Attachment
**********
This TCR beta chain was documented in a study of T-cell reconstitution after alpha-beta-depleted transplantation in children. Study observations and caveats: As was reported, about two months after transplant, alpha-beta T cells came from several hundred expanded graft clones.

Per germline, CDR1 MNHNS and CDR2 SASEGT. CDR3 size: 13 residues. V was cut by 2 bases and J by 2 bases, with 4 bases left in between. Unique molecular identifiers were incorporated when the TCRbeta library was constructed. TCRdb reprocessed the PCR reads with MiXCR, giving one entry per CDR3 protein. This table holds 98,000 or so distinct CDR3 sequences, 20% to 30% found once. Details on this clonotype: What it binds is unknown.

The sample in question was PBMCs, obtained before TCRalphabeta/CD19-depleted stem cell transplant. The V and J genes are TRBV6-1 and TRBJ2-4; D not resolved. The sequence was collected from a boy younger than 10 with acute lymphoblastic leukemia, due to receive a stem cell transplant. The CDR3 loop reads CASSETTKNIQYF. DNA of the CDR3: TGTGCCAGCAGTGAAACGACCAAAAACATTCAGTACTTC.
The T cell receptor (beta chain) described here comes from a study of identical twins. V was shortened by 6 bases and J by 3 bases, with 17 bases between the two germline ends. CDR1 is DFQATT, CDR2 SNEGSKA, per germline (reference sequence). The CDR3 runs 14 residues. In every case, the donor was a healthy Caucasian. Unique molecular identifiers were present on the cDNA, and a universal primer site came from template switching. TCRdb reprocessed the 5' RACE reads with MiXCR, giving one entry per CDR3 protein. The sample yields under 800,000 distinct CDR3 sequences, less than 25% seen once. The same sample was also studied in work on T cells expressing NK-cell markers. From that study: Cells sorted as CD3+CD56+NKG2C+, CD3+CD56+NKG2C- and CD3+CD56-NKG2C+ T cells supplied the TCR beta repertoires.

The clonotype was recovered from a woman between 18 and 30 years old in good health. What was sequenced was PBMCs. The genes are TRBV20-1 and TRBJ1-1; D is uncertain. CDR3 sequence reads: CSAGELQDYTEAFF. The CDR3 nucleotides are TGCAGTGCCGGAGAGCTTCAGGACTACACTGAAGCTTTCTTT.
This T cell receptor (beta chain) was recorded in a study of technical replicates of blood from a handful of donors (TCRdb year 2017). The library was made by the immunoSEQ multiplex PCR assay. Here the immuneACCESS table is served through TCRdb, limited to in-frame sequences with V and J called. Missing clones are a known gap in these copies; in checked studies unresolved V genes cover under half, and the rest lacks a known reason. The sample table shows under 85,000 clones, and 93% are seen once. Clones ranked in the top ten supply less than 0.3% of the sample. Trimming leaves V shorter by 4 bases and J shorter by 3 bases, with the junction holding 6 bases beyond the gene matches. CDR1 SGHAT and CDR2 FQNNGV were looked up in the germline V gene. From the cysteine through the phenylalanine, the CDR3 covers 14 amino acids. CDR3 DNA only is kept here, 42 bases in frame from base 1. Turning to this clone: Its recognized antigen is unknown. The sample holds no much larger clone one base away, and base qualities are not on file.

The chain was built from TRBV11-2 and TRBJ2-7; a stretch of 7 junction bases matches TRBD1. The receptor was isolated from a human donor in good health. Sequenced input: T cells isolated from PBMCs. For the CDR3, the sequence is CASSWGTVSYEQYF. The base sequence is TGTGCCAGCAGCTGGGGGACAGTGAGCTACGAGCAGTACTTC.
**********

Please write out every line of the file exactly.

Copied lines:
This TCR beta chain was documented in a study of T-cell reconstitution after alpha-beta-depleted transplantation in children. Study observations and caveats: As was reported, about two months after transplant, alpha-beta T cells came from several hundred expanded graft clones.

Per germline, CDR1 MNHNS and CDR2 SASEGT. CDR3 size: 13 residues. V was cut by 2 bases and J by 2 bases, with 4 bases left in between. Unique molecular identifiers were incorporated when the TCRbeta library was constructed. TCRdb reprocessed the PCR reads with MiXCR, giving one entry per CDR3 protein. This table holds 98,000 or so distinct CDR3 sequences, 20% to 30% found once. Details on this clonotype: What it binds is unknown.

The sample in question was PBMCs, obtained before TCRalphabeta/CD19-depleted stem cell transplant. The V and J genes are TRBV6-1 and TRBJ2-4; D not resolved. The sequence was collected from a boy younger than 10 with acute lymphoblastic leukemia, due to receive a stem cell transplant. The CDR3 loop reads CASSETTKNIQYF. DNA of the CDR3: TGTGCCAGCAGTGAAACGACCAAAAACATTCAGTACTTC.
The T cell receptor (beta chain) described here comes from a study of identical twins. V was shortened by 6 bases and J by 3 bases, with 17 bases between the two germline ends. CDR1 is DFQATT, CDR2 SNEGSKA, per germline (reference sequence). The CDR3 runs 14 residues. In every case, the donor was a healthy Caucasian. Unique molecular identifiers were present on the cDNA, and a universal primer site came from template switching. TCRdb reprocessed the 5' RACE reads with MiXCR, giving one entry per CDR3 protein. The sample yields under 800,000 distinct CDR3 sequences, less than 25% seen once. The same sample was also studied in work on T cells expressing NK-cell markers. From that study: Cells sorted as CD3+CD56+NKG2C+, CD3+CD56+NKG2C- and CD3+CD56-NKG2C+ T cells supplied the TCR beta repertoires.

The clonotype was recovered from a woman between 18 and 30 years old in good health. What was sequenced was PBMCs. The genes are TRBV20-1 and TRBJ1-1; D is uncertain. CDR3 sequence reads: CSAGELQDYTEAFF. The CDR3 nucleotides are TGCAGTGCCGGAGAGCTTCAGGACTACACTGAAGCTTTCTTT.
This T cell receptor (beta chain) was recorded in a study of technical replicates of blood from a handful of donors (TCRdb year 2017). The library was made by the immunoSEQ multiplex PCR assay. Here the immuneACCESS table is served through TCRdb, limited to in-frame sequences with V and J called. Missing clones are a known gap in these copies; in checked studies unresolved V genes cover under half, and the rest lacks a known reason. The sample table shows under 85,000 clones, and 93% are seen once. Clones ranked in the top ten supply less than 0.3% of the sample. Trimming leaves V shorter by 4 bases and J shorter by 3 bases, with the junction holding 6 bases beyond the gene matches. CDR1 SGHAT and CDR2 FQNNGV were looked up in the germline V gene. From the cysteine through the phenylalanine, the CDR3 covers 14 amino acids. CDR3 DNA only is kept here, 42 bases in frame from base 1. Turning to this clone: Its recognized antigen is unknown. The sample holds no much larger clone one base away, and base qualities are not on file.

The chain was built from TRBV11-2 and TRBJ2-7; a stretch of 7 junction bases matches TRBD1. The receptor was isolated from a human donor in good health. Sequenced input: T cells isolated from PBMCs. For the CDR3, the sequence is CASSWGTVSYEQYF. The base sequence is TGTGCCAGCAGCTGGGGGACAGTGAGCTACGAGCAGTACTTC.